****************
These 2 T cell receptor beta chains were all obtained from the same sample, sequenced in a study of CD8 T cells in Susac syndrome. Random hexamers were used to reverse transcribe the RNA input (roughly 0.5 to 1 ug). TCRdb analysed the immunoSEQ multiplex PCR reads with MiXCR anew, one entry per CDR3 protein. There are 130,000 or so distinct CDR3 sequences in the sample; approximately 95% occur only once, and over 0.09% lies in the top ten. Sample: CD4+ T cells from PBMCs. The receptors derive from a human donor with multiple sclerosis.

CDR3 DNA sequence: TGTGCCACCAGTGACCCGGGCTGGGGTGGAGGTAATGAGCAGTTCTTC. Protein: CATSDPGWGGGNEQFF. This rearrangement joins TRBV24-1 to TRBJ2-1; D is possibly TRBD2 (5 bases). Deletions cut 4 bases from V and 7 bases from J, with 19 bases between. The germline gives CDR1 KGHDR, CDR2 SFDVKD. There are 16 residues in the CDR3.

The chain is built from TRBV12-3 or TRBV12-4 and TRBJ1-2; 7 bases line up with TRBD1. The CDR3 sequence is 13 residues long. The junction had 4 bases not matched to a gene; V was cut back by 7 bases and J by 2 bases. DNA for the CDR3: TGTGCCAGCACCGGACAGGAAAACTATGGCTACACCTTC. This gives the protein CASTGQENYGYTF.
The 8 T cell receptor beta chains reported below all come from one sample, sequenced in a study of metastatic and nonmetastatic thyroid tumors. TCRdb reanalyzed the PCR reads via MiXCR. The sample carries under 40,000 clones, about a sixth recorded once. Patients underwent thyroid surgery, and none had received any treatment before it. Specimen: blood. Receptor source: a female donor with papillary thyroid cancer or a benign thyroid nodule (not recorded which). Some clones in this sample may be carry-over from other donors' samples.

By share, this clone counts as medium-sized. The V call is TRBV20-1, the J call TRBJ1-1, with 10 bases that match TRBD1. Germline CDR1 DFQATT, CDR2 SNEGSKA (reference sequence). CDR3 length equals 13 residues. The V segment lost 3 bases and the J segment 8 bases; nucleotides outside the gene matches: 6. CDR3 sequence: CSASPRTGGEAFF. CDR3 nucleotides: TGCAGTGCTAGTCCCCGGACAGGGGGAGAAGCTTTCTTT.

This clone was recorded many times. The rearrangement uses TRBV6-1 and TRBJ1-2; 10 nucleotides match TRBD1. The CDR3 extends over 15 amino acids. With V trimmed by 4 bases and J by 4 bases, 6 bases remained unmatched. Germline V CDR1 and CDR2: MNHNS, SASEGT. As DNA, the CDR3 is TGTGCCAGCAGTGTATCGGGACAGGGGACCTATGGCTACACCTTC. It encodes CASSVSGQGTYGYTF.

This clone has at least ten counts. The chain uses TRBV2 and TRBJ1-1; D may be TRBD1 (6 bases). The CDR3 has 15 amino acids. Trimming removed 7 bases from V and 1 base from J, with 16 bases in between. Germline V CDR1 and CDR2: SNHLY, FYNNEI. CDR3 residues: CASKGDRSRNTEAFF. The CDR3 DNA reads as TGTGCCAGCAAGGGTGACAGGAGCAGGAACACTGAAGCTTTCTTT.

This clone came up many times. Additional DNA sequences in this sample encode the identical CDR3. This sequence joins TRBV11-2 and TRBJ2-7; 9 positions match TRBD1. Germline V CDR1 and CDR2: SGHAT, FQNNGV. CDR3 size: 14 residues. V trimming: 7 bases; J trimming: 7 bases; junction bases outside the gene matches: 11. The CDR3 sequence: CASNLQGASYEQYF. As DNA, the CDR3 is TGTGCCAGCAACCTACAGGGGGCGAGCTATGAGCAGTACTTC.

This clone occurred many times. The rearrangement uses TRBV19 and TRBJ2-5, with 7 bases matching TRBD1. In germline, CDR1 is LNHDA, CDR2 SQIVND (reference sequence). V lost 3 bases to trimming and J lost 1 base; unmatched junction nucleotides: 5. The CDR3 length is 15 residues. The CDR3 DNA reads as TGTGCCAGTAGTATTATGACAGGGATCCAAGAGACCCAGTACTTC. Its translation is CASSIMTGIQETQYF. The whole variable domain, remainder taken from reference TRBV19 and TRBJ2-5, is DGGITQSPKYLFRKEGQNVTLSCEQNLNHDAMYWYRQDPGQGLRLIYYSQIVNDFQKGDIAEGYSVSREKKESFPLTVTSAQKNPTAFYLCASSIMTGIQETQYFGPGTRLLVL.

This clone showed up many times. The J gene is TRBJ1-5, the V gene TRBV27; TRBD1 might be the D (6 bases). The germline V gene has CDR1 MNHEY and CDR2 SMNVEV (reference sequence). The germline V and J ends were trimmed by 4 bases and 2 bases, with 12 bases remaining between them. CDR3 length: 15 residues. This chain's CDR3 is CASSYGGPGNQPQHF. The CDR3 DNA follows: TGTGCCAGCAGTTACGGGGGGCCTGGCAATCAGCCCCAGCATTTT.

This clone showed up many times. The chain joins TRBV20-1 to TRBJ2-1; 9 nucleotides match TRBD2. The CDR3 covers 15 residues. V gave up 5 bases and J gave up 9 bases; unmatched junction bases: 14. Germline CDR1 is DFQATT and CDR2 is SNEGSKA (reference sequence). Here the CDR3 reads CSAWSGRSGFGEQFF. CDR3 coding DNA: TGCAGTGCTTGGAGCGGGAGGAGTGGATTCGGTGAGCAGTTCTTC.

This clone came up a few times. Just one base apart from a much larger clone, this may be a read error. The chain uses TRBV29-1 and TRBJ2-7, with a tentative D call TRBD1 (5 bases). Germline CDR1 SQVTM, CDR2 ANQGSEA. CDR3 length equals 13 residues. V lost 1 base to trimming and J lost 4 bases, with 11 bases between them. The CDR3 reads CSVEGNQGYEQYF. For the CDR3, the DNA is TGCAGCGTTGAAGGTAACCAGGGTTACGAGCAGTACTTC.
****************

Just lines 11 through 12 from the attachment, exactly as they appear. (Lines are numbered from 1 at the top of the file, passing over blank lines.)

This clone showed up many times. The chain joins TRBV20-1 to TRBJ2-1; 9 nucleotides match TRBD2. The CDR3 covers 15 residues. V gave up 5 bases and J gave up 9 bases; unmatched junction bases: 14. Germline CDR1 is DFQATT and CDR2 is SNEGSKA (reference sequence). Here the CDR3 reads CSAWSGRSGFGEQFF. CDR3 coding DNA: TGCAGTGCTTGGAGCGGGAGGAGTGGATTCGGTGAGCAGTTCTTC.

This clone came up a few times. Just one base apart from a much larger clone, this may be a read error. The chain uses TRBV29-1 and TRBJ2-7, with a tentative D call TRBD1 (5 bases). Germline CDR1 SQVTM, CDR2 ANQGSEA. CDR3 length equals 13 residues. V lost 1 base to trimming and J lost 4 bases, with 11 bases between them. The CDR3 reads CSVEGNQGYEQYF. For the CDR3, the DNA is TGCAGCGTTGAAGGTAACCAGGGTTACGAGCAGTACTTC.